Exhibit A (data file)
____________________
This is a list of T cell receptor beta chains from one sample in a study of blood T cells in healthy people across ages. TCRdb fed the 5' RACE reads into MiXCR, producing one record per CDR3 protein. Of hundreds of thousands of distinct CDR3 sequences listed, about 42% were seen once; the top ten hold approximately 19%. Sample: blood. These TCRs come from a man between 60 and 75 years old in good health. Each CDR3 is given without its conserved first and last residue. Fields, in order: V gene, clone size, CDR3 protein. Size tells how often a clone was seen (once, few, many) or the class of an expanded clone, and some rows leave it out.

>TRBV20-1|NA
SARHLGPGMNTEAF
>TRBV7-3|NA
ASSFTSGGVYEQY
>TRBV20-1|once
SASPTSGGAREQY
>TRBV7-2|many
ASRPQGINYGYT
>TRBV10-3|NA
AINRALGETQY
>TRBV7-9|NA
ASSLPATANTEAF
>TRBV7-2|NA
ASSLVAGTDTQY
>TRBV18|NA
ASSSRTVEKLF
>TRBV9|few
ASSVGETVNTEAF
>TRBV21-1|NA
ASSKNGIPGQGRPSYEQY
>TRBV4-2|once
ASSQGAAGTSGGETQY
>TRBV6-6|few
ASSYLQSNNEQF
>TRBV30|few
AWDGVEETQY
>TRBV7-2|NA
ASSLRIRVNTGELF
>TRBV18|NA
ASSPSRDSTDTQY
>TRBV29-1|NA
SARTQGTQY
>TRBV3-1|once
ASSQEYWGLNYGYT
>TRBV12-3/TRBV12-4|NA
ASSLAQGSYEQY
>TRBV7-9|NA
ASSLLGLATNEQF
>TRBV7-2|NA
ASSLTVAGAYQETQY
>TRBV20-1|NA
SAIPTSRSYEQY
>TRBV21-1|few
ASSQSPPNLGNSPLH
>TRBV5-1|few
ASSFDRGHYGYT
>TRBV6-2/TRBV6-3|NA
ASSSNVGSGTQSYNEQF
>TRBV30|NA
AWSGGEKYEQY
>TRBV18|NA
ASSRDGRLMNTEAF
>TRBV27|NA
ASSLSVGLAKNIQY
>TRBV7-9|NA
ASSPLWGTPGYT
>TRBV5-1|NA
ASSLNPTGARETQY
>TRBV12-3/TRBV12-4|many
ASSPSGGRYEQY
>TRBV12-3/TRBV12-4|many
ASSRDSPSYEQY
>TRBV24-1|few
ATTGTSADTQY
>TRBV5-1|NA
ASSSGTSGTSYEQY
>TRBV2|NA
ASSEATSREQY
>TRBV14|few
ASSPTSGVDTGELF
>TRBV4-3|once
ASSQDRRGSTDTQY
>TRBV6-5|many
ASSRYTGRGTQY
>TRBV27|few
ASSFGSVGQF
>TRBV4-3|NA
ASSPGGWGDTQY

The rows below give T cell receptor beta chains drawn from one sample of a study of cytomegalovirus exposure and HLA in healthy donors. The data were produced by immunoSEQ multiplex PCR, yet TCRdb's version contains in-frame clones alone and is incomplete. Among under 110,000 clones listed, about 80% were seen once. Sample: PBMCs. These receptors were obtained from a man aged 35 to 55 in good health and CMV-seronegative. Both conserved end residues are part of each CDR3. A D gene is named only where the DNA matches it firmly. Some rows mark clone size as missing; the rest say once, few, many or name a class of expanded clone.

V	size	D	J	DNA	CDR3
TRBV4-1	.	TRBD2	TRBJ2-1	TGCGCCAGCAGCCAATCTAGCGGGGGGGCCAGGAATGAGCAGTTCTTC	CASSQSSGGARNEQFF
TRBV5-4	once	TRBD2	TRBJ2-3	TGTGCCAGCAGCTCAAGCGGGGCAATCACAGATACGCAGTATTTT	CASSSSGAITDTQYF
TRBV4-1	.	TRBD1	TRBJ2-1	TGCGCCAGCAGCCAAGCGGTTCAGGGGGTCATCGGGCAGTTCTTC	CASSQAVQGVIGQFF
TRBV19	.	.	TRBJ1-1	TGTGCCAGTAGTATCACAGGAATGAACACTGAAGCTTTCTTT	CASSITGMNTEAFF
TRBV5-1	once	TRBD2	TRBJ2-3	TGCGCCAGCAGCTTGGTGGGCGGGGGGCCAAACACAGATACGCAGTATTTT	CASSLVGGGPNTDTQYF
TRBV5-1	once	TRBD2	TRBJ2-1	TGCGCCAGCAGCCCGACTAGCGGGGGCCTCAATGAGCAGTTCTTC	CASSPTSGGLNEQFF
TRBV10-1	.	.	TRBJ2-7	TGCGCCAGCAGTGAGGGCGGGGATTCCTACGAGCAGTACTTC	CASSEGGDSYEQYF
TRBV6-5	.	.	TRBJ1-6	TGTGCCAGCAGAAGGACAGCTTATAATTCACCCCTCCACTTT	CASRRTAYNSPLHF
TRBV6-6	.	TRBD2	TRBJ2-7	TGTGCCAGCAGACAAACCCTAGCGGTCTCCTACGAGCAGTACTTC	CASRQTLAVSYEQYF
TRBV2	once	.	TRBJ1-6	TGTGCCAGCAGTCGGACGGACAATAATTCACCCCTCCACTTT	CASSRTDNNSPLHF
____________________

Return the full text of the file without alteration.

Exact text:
This is a list of T cell receptor beta chains from one sample in a study of blood T cells in healthy people across ages. TCRdb fed the 5' RACE reads into MiXCR, producing one record per CDR3 protein. Of hundreds of thousands of distinct CDR3 sequences listed, about 42% were seen once; the top ten hold approximately 19%. Sample: blood. These TCRs come from a man between 60 and 75 years old in good health. Each CDR3 is given without its conserved first and last residue. Fields, in order: V gene, clone size, CDR3 protein. Size tells how often a clone was seen (once, few, many) or the class of an expanded clone, and some rows leave it out.

>TRBV20-1|NA
SARHLGPGMNTEAF
>TRBV7-3|NA
ASSFTSGGVYEQY
>TRBV20-1|once
SASPTSGGAREQY
>TRBV7-2|many
ASRPQGINYGYT
>TRBV10-3|NA
AINRALGETQY
>TRBV7-9|NA
ASSLPATANTEAF
>TRBV7-2|NA
ASSLVAGTDTQY
>TRBV18|NA
ASSSRTVEKLF
>TRBV9|few
ASSVGETVNTEAF
>TRBV21-1|NA
ASSKNGIPGQGRPSYEQY
>TRBV4-2|once
ASSQGAAGTSGGETQY
>TRBV6-6|few
ASSYLQSNNEQF
>TRBV30|few
AWDGVEETQY
>TRBV7-2|NA
ASSLRIRVNTGELF
>TRBV18|NA
ASSPSRDSTDTQY
>TRBV29-1|NA
SARTQGTQY
>TRBV3-1|once
ASSQEYWGLNYGYT
>TRBV12-3/TRBV12-4|NA
ASSLAQGSYEQY
>TRBV7-9|NA
ASSLLGLATNEQF
>TRBV7-2|NA
ASSLTVAGAYQETQY
>TRBV20-1|NA
SAIPTSRSYEQY
>TRBV21-1|few
ASSQSPPNLGNSPLH
>TRBV5-1|few
ASSFDRGHYGYT
>TRBV6-2/TRBV6-3|NA
ASSSNVGSGTQSYNEQF
>TRBV30|NA
AWSGGEKYEQY
>TRBV18|NA
ASSRDGRLMNTEAF
>TRBV27|NA
ASSLSVGLAKNIQY
>TRBV7-9|NA
ASSPLWGTPGYT
>TRBV5-1|NA
ASSLNPTGARETQY
>TRBV12-3/TRBV12-4|many
ASSPSGGRYEQY
>TRBV12-3/TRBV12-4|many
ASSRDSPSYEQY
>TRBV24-1|few
ATTGTSADTQY
>TRBV5-1|NA
ASSSGTSGTSYEQY
>TRBV2|NA
ASSEATSREQY
>TRBV14|few
ASSPTSGVDTGELF
>TRBV4-3|once
ASSQDRRGSTDTQY
>TRBV6-5|many
ASSRYTGRGTQY
>TRBV27|few
ASSFGSVGQF
>TRBV4-3|NA
ASSPGGWGDTQY

The rows below give T cell receptor beta chains drawn from one sample of a study of cytomegalovirus exposure and HLA in healthy donors. The data were produced by immunoSEQ multiplex PCR, yet TCRdb's version contains in-frame clones alone and is incomplete. Among under 110,000 clones listed, about 80% were seen once. Sample: PBMCs. These receptors were obtained from a man aged 35 to 55 in good health and CMV-seronegative. Both conserved end residues are part of each CDR3. A D gene is named only where the DNA matches it firmly. Some rows mark clone size as missing; the rest say once, few, many or name a class of expanded clone.

V	size	D	J	DNA	CDR3
TRBV4-1	.	TRBD2	TRBJ2-1	TGCGCCAGCAGCCAATCTAGCGGGGGGGCCAGGAATGAGCAGTTCTTC	CASSQSSGGARNEQFF
TRBV5-4	once	TRBD2	TRBJ2-3	TGTGCCAGCAGCTCAAGCGGGGCAATCACAGATACGCAGTATTTT	CASSSSGAITDTQYF
TRBV4-1	.	TRBD1	TRBJ2-1	TGCGCCAGCAGCCAAGCGGTTCAGGGGGTCATCGGGCAGTTCTTC	CASSQAVQGVIGQFF
TRBV19	.	.	TRBJ1-1	TGTGCCAGTAGTATCACAGGAATGAACACTGAAGCTTTCTTT	CASSITGMNTEAFF
TRBV5-1	once	TRBD2	TRBJ2-3	TGCGCCAGCAGCTTGGTGGGCGGGGGGCCAAACACAGATACGCAGTATTTT	CASSLVGGGPNTDTQYF
TRBV5-1	once	TRBD2	TRBJ2-1	TGCGCCAGCAGCCCGACTAGCGGGGGCCTCAATGAGCAGTTCTTC	CASSPTSGGLNEQFF
TRBV10-1	.	.	TRBJ2-7	TGCGCCAGCAGTGAGGGCGGGGATTCCTACGAGCAGTACTTC	CASSEGGDSYEQYF
TRBV6-5	.	.	TRBJ1-6	TGTGCCAGCAGAAGGACAGCTTATAATTCACCCCTCCACTTT	CASRRTAYNSPLHF
TRBV6-6	.	TRBD2	TRBJ2-7	TGTGCCAGCAGACAAACCCTAGCGGTCTCCTACGAGCAGTACTTC	CASRQTLAVSYEQYF
TRBV2	once	.	TRBJ1-6	TGTGCCAGCAGTCGGACGGACAATAATTCACCCCTCCACTTT	CASSRTDNNSPLHF